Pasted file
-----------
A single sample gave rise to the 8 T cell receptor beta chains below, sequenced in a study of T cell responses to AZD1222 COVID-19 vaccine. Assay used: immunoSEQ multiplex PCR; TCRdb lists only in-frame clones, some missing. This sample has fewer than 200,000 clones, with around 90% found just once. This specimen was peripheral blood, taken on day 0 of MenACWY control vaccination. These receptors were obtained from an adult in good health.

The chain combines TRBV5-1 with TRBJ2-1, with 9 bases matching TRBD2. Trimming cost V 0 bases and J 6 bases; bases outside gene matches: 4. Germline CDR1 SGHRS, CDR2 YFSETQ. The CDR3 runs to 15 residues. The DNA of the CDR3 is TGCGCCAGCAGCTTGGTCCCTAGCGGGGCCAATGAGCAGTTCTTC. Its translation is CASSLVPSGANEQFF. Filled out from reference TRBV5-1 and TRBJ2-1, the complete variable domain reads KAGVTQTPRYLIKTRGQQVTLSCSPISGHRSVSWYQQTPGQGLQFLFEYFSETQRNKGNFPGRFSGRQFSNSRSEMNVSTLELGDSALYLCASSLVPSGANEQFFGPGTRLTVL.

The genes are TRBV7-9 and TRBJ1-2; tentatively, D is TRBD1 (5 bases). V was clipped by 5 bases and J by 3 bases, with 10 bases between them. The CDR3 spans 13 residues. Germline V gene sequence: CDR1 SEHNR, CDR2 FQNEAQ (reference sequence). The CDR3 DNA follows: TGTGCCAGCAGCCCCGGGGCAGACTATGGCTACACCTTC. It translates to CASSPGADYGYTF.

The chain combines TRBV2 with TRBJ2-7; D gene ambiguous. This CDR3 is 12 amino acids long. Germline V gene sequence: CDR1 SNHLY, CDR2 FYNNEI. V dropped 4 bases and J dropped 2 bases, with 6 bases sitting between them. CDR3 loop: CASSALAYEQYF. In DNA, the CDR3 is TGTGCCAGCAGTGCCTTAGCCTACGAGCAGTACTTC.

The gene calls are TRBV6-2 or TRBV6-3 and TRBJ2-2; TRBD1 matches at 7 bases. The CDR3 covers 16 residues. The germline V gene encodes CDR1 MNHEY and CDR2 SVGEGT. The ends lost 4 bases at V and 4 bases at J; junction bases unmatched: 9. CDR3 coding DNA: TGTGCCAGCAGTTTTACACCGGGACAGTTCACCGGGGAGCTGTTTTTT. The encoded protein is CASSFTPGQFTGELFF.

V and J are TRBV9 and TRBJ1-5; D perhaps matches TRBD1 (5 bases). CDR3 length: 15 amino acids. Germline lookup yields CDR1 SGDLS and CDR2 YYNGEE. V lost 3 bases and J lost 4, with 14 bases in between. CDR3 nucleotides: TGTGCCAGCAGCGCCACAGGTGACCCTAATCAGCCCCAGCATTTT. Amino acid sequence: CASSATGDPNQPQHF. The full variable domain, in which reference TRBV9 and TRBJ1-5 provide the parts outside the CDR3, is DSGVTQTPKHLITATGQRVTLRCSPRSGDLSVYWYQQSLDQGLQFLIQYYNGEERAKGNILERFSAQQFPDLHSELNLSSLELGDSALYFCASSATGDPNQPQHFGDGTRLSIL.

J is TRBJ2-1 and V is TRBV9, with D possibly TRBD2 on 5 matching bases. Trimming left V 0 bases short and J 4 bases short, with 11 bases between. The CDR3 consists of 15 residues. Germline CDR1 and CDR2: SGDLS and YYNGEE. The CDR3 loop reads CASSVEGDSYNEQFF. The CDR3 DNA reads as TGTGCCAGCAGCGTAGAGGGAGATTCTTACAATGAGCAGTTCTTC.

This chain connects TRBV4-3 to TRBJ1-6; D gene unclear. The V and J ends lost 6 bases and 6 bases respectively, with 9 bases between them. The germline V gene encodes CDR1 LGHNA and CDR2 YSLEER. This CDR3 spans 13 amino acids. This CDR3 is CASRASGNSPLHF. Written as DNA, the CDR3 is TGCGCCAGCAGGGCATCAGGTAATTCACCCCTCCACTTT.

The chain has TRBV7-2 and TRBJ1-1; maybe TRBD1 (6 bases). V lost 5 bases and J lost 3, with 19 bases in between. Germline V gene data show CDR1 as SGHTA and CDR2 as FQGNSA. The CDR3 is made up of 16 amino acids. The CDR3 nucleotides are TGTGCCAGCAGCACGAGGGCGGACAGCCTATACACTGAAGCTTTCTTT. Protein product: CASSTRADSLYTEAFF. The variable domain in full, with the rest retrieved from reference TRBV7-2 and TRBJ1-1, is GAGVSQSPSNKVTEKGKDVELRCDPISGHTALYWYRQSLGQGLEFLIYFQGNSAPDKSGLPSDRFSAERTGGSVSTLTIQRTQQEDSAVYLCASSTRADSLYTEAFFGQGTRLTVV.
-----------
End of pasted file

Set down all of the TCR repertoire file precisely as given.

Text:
A single sample gave rise to the 8 T cell receptor beta chains below, sequenced in a study of T cell responses to AZD1222 COVID-19 vaccine. Assay used: immunoSEQ multiplex PCR; TCRdb lists only in-frame clones, some missing. This sample has fewer than 200,000 clones, with around 90% found just once. This specimen was peripheral blood, taken on day 0 of MenACWY control vaccination. These receptors were obtained from an adult in good health.

The chain combines TRBV5-1 with TRBJ2-1, with 9 bases matching TRBD2. Trimming cost V 0 bases and J 6 bases; bases outside gene matches: 4. Germline CDR1 SGHRS, CDR2 YFSETQ. The CDR3 runs to 15 residues. The DNA of the CDR3 is TGCGCCAGCAGCTTGGTCCCTAGCGGGGCCAATGAGCAGTTCTTC. Its translation is CASSLVPSGANEQFF. Filled out from reference TRBV5-1 and TRBJ2-1, the complete variable domain reads KAGVTQTPRYLIKTRGQQVTLSCSPISGHRSVSWYQQTPGQGLQFLFEYFSETQRNKGNFPGRFSGRQFSNSRSEMNVSTLELGDSALYLCASSLVPSGANEQFFGPGTRLTVL.

The genes are TRBV7-9 and TRBJ1-2; tentatively, D is TRBD1 (5 bases). V was clipped by 5 bases and J by 3 bases, with 10 bases between them. The CDR3 spans 13 residues. Germline V gene sequence: CDR1 SEHNR, CDR2 FQNEAQ (reference sequence). The CDR3 DNA follows: TGTGCCAGCAGCCCCGGGGCAGACTATGGCTACACCTTC. It translates to CASSPGADYGYTF.

The chain combines TRBV2 with TRBJ2-7; D gene ambiguous. This CDR3 is 12 amino acids long. Germline V gene sequence: CDR1 SNHLY, CDR2 FYNNEI. V dropped 4 bases and J dropped 2 bases, with 6 bases sitting between them. CDR3 loop: CASSALAYEQYF. In DNA, the CDR3 is TGTGCCAGCAGTGCCTTAGCCTACGAGCAGTACTTC.

The gene calls are TRBV6-2 or TRBV6-3 and TRBJ2-2; TRBD1 matches at 7 bases. The CDR3 covers 16 residues. The germline V gene encodes CDR1 MNHEY and CDR2 SVGEGT. The ends lost 4 bases at V and 4 bases at J; junction bases unmatched: 9. CDR3 coding DNA: TGTGCCAGCAGTTTTACACCGGGACAGTTCACCGGGGAGCTGTTTTTT. The encoded protein is CASSFTPGQFTGELFF.

V and J are TRBV9 and TRBJ1-5; D perhaps matches TRBD1 (5 bases). CDR3 length: 15 amino acids. Germline lookup yields CDR1 SGDLS and CDR2 YYNGEE. V lost 3 bases and J lost 4, with 14 bases in between. CDR3 nucleotides: TGTGCCAGCAGCGCCACAGGTGACCCTAATCAGCCCCAGCATTTT. Amino acid sequence: CASSATGDPNQPQHF. The full variable domain, in which reference TRBV9 and TRBJ1-5 provide the parts outside the CDR3, is DSGVTQTPKHLITATGQRVTLRCSPRSGDLSVYWYQQSLDQGLQFLIQYYNGEERAKGNILERFSAQQFPDLHSELNLSSLELGDSALYFCASSATGDPNQPQHFGDGTRLSIL.

J is TRBJ2-1 and V is TRBV9, with D possibly TRBD2 on 5 matching bases. Trimming left V 0 bases short and J 4 bases short, with 11 bases between. The CDR3 consists of 15 residues. Germline CDR1 and CDR2: SGDLS and YYNGEE. The CDR3 loop reads CASSVEGDSYNEQFF. The CDR3 DNA reads as TGTGCCAGCAGCGTAGAGGGAGATTCTTACAATGAGCAGTTCTTC.

This chain connects TRBV4-3 to TRBJ1-6; D gene unclear. The V and J ends lost 6 bases and 6 bases respectively, with 9 bases between them. The germline V gene encodes CDR1 LGHNA and CDR2 YSLEER. This CDR3 spans 13 amino acids. This CDR3 is CASRASGNSPLHF. Written as DNA, the CDR3 is TGCGCCAGCAGGGCATCAGGTAATTCACCCCTCCACTTT.

The chain has TRBV7-2 and TRBJ1-1; maybe TRBD1 (6 bases). V lost 5 bases and J lost 3, with 19 bases in between. Germline V gene data show CDR1 as SGHTA and CDR2 as FQGNSA. The CDR3 is made up of 16 amino acids. The CDR3 nucleotides are TGTGCCAGCAGCACGAGGGCGGACAGCCTATACACTGAAGCTTTCTTT. Protein product: CASSTRADSLYTEAFF. The variable domain in full, with the rest retrieved from reference TRBV7-2 and TRBJ1-1, is GAGVSQSPSNKVTEKGKDVELRCDPISGHTALYWYRQSLGQGLEFLIYFQGNSAPDKSGLPSDRFSAERTGGSVSTLTIQRTQQEDSAVYLCASSTRADSLYTEAFFGQGTRLTVV.